The death of Rizwan Pandit in police custody has spawned huge shock and anger in Kashmir — most of all, in his native Awantipora. The heat of anger has sparked fresh young minds in the area with thoughts of militancy.
An audio recording of Rizwan’s neighbour and comrade Shahid Manzoor, in which he announced that he had joined Hizbul Mujahideen the day Rizwan was killed, went viral on Thursday.
There had been a sharp decline in recruitment since October. Indeed, the forces and the government were congratulating themselves until the setbacks of the past five weeks, especially the Pulwama attack.
The most worrying consequence of Rizwan’s death is that even young men with a strong commitment to India have begun to question the system of law and order.
Rizwan was a popular and respected teacher. His death in custody has spawned shock and anger in Kashmir. (Source: IndiaToday.in)
Their faith — in the rule of law and the constitutionally guaranteed regime of rights — has been shaken by the spree of arrests across Kashmir. They consider some of these boys to be wrongly suspected.
Over the past few days, the police have picked up a large number of young men suspected of involvement in militancy, or with the banned group Jamaat-e-Islami and its affiliates.
This sort of iron-fisted mien of the state has not been witnessed since the turn of the century — and many have questioned its efficacy.
Rizwan’s death has come to symbolise this trend — it led to spontaneous demonstrations in many parts of the Valley, and has the potential to snowball into the sort of outrage that followed the killing of three boys at Machil in 2010.
Those murders had sparked off massive protests that year when stone-pelting was at a peak and the government was at the end of its tether.
Some of Rizwan’s colleagues and students spoke of horrifying torture marks on his body. So, public anger is intense, especially in the vicinity of his home.
A very large number of students visited his home to pay their respects for the young man was not only a popular chemistry teacher, he also ran a coaching centre to which a large number of students from the town and surrounding villages flocked.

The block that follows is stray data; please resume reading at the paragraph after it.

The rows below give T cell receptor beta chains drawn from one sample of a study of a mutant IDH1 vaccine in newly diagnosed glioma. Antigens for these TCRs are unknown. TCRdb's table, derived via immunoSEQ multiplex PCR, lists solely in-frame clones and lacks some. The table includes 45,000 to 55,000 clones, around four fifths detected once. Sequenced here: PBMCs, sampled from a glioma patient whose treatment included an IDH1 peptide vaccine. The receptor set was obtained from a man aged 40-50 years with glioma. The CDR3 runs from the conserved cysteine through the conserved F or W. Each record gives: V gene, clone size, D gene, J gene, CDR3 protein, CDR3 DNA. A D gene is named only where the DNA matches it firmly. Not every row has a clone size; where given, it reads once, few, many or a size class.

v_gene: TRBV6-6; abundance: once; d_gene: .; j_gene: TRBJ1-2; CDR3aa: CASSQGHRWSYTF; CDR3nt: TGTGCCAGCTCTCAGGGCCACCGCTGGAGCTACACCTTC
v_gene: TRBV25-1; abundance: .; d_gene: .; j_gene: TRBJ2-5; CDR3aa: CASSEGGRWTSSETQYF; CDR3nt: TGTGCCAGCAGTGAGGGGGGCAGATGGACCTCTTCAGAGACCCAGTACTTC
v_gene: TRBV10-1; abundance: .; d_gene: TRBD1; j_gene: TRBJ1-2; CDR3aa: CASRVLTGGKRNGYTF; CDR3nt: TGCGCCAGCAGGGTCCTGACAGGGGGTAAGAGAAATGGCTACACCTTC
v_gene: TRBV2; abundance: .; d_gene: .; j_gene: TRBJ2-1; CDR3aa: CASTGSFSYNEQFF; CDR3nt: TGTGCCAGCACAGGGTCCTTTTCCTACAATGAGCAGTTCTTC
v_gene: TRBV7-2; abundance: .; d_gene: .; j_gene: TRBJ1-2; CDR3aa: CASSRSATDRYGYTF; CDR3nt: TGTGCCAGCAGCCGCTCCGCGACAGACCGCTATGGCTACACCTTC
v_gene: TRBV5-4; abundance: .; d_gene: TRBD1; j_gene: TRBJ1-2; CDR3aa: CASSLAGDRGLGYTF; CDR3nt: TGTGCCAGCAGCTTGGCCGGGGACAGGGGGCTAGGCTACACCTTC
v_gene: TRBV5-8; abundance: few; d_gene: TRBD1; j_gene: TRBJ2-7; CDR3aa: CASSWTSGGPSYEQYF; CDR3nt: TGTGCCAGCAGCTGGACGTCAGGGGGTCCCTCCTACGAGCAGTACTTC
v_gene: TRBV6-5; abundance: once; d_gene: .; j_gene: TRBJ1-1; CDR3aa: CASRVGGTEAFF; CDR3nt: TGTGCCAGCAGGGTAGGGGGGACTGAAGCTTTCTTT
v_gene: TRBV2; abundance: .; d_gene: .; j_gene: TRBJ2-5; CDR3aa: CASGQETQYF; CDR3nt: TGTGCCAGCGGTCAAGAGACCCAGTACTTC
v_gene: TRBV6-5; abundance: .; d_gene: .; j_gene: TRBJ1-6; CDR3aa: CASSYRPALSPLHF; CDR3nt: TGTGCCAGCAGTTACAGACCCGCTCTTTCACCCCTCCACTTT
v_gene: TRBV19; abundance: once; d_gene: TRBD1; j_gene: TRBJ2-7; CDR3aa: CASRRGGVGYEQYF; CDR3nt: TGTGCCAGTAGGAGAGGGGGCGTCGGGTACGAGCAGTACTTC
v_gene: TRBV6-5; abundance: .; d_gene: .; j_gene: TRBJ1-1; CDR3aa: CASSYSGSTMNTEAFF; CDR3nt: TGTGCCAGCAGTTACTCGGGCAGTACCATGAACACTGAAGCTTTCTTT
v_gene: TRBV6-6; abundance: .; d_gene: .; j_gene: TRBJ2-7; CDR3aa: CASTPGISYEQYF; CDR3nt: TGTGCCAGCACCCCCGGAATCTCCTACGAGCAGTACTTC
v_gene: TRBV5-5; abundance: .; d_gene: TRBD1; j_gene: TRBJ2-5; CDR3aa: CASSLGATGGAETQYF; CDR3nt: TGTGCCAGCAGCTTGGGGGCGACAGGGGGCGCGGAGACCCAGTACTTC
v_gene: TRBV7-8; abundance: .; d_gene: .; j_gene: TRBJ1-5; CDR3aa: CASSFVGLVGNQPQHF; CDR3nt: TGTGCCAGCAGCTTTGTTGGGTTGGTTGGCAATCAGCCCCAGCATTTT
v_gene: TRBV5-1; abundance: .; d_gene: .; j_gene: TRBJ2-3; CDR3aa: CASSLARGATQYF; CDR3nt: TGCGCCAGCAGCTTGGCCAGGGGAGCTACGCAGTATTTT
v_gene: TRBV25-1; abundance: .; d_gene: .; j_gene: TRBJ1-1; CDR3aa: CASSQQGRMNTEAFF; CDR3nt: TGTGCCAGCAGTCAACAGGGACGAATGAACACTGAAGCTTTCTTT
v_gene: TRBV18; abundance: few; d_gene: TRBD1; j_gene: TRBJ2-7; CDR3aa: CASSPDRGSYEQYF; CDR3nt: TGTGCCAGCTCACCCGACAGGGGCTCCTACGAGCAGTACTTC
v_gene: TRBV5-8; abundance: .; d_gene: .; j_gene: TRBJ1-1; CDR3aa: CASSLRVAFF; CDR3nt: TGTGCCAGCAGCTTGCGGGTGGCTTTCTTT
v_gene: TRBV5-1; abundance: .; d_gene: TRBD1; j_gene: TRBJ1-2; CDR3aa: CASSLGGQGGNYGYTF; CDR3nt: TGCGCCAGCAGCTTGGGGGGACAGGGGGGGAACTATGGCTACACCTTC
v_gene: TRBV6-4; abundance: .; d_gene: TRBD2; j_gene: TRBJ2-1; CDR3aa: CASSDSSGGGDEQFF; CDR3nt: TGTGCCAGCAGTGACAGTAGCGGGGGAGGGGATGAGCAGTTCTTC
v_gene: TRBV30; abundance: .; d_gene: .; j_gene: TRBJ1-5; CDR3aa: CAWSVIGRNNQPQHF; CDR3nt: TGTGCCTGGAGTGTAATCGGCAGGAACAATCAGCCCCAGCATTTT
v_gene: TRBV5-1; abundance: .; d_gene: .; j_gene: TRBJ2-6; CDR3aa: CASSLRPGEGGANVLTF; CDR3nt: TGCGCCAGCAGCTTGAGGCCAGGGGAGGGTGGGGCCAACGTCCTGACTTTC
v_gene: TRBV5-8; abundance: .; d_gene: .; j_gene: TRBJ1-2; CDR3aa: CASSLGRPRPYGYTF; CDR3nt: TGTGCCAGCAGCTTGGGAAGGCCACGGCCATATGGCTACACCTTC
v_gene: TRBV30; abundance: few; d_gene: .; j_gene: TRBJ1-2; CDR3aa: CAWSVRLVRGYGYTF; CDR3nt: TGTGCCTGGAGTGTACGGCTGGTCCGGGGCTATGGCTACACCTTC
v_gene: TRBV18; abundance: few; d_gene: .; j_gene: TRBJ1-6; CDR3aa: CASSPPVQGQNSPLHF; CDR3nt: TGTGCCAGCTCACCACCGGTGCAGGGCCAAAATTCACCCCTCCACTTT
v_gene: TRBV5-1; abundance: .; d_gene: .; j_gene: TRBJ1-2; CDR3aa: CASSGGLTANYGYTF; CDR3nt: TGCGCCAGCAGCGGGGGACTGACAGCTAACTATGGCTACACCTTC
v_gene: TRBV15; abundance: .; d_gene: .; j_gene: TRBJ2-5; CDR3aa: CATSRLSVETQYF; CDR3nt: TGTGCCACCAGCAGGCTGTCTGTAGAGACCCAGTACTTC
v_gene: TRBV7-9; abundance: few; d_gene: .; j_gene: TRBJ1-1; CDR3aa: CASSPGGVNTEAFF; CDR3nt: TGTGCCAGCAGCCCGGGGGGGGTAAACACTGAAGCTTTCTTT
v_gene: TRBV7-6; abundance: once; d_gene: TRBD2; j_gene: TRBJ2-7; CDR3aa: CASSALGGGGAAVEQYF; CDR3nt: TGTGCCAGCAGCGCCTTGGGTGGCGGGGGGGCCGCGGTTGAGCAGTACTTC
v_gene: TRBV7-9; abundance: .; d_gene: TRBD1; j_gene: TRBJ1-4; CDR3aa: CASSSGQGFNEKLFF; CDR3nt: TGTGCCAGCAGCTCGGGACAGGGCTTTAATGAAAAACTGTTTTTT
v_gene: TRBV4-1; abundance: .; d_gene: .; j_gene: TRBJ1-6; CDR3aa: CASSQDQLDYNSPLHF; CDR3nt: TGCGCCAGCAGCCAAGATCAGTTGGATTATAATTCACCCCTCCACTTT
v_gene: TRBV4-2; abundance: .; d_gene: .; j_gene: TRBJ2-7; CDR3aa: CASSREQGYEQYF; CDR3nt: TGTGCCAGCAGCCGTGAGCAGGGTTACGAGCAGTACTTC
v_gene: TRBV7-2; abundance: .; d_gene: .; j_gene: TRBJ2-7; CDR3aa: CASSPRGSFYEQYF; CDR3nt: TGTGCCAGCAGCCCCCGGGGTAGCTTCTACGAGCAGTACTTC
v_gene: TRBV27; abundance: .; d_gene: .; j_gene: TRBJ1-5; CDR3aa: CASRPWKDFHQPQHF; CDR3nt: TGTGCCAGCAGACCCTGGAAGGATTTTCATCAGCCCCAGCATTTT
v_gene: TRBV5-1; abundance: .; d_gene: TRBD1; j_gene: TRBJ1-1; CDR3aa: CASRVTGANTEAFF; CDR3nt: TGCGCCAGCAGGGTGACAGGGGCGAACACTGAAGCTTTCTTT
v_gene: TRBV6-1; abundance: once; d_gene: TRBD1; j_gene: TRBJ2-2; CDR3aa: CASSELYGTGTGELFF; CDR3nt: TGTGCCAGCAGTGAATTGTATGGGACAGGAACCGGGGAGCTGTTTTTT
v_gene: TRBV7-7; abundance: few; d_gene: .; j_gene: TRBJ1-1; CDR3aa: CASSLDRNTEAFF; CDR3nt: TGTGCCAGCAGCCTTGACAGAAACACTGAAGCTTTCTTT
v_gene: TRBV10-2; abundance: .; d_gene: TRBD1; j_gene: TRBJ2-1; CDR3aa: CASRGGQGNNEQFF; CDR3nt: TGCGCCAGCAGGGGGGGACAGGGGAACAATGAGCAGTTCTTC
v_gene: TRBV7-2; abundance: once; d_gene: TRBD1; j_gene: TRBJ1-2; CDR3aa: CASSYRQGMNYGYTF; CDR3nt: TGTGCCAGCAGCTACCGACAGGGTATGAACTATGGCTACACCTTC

Rizwan had taught at two private schools and briefly at the university at Awantipora too. He was popular with his students, and was well-respected as a teacher from Tral to Pulwama — the towns to the east and west of Awantipora respectively.
Most policymakers fail to take into account the dynamics of ego and spite in Kashmir. (Source: Reuters)
Rizwan was accused of involvement in a grenade attack in Awantipora last year when he was picked up by the police — they sought to lock him up under the draconian Public Safety Act (PSA), but he was released after his family went out of its way to deal with the crisis they faced.
The deputy superintendent of police, who has recently taken charge of Awantipora, made his reputation by cleaning up the remnants of the previous militancy in Tral around 2008. That town in the east of the Valley was one of the last hold-outs of that round of militancy, which lasted from 1988 to around 2007.
Ironically, it was also one of the first hotbeds of the new militancy, which began by 2010.
The Hizb-ul Mujahideen was revived around then with a new crop of much smarter, better educated — and very highly motivated boys.
Jaish in the forefront
In the recent past, the Jaish-e-Mohammed has overtaken both Hizb and Lashkar-e-Taiba, which were the mainstays of the new militancy in the past. The suicide attacker who rammed an SUV into a para-military convoy at Lethpora (Pulwama) on 14 February belonged to Jaish. His motive is apparently said to have been revenge for humiliation.
Tragically, most policymakers fail to take into account the dynamics of ego and spite in Kashmir.
They tend to have knee-jerk responses, rather than a well-thought-out road map.
The current hard-knuckled approach stems from the Lethpora attack. It is apparent all over the Valley — but most intensely in the vicinity of that attack. Awantipora is just a five-minute drive from Lethpora. So, suspects there have felt the wrath of the crackdown intensely.
The Pulwama Fallout: Local areas like Awantipora, Rizwan's town, have felt the wrath of the crackdown intensely. (Source: Reuters)
The current reign of fear is no doubt partly meant to prepare the ground for the Lok Sabha elections. The ruling party at the Centre cannot afford another terror attack at this crucial stage.
So intensive is the security plan that the Election Commission of India (ECI) has ordered polling for the one (Anantnag) seat in troubled south Kashmir on three different dates.
It is worth noting, however, that the state government had picked up large numbers of boys in many parts of the Valley in the days leading up to the Lok Sabha by-elections in April 2017 too, but it did not prevent violence on polling day.
In fact, there was so much violence in Budgam district during the by-election for the Srinagar (central Kashmir) seat that polling for the Anantnag seat was put off. It had been due three days after the Srinagar by-poll.
It has not been held since.
Also read: Fake news amidst national tragedy: The CRPF's second massive security challenge after the Pulwama attack